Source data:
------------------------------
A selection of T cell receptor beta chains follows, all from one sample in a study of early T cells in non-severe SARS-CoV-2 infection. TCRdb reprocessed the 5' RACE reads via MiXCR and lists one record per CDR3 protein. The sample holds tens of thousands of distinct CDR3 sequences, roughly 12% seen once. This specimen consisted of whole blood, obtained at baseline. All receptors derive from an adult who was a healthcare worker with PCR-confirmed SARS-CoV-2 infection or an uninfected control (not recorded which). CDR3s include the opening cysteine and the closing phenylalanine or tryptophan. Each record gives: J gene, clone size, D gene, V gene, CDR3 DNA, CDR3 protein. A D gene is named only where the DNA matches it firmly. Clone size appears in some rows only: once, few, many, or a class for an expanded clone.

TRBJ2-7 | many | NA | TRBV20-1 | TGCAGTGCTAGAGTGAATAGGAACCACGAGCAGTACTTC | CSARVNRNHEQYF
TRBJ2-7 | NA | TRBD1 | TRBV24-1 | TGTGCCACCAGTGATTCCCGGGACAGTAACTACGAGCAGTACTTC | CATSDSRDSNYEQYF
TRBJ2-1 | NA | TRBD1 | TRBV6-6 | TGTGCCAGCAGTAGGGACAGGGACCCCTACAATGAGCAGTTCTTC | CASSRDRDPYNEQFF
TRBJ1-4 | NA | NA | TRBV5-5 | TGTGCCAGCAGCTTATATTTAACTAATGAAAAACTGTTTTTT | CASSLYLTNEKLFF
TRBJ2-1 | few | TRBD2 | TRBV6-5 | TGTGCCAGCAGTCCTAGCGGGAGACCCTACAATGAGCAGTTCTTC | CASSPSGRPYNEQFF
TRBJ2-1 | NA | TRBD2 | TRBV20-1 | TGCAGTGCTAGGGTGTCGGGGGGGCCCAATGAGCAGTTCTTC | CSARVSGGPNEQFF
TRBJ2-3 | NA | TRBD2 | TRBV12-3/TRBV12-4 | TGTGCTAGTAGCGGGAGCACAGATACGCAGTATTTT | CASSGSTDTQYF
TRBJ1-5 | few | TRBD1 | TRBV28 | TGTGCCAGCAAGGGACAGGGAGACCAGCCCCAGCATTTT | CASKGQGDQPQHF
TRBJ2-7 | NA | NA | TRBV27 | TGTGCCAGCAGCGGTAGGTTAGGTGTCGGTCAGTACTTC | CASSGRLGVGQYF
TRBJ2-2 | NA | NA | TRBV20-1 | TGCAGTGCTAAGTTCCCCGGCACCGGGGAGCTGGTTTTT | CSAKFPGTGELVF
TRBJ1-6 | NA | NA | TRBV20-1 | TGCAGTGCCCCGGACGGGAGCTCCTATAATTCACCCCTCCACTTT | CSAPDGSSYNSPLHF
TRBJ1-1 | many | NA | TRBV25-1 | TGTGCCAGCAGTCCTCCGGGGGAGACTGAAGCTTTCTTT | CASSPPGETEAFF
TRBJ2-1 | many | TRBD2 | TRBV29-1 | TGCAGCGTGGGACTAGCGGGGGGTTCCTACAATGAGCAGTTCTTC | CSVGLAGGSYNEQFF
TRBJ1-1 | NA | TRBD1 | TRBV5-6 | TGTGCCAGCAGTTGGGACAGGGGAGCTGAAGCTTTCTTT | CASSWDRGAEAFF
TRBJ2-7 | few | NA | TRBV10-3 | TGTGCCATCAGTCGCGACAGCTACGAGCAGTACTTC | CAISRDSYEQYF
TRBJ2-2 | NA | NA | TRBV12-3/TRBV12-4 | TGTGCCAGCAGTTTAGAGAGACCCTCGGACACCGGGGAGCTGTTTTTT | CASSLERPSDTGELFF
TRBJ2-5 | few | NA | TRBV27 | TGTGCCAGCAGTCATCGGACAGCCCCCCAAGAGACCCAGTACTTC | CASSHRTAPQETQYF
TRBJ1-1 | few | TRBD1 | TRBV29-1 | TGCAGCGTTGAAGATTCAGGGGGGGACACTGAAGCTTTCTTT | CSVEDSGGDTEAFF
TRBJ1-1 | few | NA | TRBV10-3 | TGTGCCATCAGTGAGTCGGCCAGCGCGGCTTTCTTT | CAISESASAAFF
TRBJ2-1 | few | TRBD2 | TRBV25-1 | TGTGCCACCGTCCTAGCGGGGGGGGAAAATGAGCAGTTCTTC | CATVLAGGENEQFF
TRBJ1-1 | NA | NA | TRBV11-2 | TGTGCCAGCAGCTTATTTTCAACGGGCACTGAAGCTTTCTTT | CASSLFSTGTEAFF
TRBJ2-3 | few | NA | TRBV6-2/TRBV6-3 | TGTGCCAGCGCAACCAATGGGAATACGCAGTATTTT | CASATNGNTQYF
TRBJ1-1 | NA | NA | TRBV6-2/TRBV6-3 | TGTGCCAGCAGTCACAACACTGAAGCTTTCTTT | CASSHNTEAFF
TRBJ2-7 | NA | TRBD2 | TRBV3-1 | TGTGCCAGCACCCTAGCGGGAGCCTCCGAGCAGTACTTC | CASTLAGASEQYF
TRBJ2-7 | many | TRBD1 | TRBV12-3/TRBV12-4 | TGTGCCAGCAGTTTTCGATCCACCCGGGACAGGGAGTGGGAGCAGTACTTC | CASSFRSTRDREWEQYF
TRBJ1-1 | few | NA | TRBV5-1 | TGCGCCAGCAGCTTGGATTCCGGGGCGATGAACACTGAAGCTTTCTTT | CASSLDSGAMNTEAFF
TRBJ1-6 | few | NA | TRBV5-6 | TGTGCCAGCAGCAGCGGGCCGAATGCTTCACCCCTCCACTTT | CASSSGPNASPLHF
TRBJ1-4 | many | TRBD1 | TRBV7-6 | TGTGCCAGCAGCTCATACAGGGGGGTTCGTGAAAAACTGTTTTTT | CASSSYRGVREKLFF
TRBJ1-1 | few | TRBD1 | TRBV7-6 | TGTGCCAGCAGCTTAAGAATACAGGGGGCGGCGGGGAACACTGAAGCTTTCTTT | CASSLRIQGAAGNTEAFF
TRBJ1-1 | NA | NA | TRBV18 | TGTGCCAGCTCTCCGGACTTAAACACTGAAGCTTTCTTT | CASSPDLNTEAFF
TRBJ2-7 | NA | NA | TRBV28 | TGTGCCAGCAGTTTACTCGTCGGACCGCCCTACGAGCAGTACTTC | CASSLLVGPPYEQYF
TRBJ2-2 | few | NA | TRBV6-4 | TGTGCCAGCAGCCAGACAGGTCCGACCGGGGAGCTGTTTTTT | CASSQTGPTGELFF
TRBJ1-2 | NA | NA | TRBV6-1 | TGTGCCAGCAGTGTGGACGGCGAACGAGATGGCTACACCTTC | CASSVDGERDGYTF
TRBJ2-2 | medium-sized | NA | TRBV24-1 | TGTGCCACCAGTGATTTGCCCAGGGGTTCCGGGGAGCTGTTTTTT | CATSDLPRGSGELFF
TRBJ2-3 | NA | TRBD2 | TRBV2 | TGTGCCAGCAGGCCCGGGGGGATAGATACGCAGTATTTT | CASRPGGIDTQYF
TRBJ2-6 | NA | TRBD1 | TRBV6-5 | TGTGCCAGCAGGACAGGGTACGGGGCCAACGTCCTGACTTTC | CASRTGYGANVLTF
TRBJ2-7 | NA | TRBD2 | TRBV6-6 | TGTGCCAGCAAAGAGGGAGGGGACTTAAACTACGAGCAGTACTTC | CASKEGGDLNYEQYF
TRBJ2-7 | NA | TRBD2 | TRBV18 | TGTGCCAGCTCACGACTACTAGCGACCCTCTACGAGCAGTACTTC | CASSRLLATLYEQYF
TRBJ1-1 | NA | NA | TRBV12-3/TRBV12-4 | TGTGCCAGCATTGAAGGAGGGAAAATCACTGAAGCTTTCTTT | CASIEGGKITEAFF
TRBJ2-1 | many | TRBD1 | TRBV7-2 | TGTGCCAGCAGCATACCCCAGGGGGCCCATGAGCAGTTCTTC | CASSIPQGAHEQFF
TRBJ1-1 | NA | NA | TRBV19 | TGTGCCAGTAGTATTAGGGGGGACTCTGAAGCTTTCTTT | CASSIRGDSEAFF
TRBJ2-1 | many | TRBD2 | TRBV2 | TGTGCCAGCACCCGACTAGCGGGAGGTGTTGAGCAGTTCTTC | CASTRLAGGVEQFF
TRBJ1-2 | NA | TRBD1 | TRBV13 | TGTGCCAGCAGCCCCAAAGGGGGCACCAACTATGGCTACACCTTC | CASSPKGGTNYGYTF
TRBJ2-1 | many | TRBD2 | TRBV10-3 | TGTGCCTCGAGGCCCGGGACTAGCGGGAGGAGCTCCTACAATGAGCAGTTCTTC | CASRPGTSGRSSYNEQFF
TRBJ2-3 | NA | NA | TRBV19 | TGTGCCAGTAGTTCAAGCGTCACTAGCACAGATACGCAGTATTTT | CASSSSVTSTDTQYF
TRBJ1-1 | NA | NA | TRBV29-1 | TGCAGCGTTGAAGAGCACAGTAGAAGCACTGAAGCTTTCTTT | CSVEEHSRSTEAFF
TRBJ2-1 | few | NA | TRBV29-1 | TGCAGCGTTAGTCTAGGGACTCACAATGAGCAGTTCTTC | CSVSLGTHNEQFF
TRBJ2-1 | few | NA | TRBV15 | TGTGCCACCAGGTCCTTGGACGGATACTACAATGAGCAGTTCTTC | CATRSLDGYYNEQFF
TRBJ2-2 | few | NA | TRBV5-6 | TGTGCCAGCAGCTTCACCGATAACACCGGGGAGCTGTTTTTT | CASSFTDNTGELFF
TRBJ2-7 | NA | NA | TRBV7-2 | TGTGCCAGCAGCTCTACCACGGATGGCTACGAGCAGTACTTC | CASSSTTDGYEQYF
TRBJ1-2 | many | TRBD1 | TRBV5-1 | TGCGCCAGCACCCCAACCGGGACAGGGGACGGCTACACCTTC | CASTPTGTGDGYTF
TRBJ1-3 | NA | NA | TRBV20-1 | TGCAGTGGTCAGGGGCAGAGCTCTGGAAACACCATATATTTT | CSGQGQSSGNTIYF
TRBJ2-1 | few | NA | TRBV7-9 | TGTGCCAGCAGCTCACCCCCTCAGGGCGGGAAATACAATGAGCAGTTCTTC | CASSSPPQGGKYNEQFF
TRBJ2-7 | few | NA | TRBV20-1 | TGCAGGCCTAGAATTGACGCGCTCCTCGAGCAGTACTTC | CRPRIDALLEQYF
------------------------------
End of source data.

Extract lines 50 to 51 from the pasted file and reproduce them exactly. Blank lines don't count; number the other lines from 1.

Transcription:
TRBJ2-2 | few | NA | TRBV5-6 | TGTGCCAGCAGCTTCACCGATAACACCGGGGAGCTGTTTTTT | CASSFTDNTGELFF
TRBJ2-7 | NA | NA | TRBV7-2 | TGTGCCAGCAGCTCTACCACGGATGGCTACGAGCAGTACTTC | CASSSTTDGYEQYF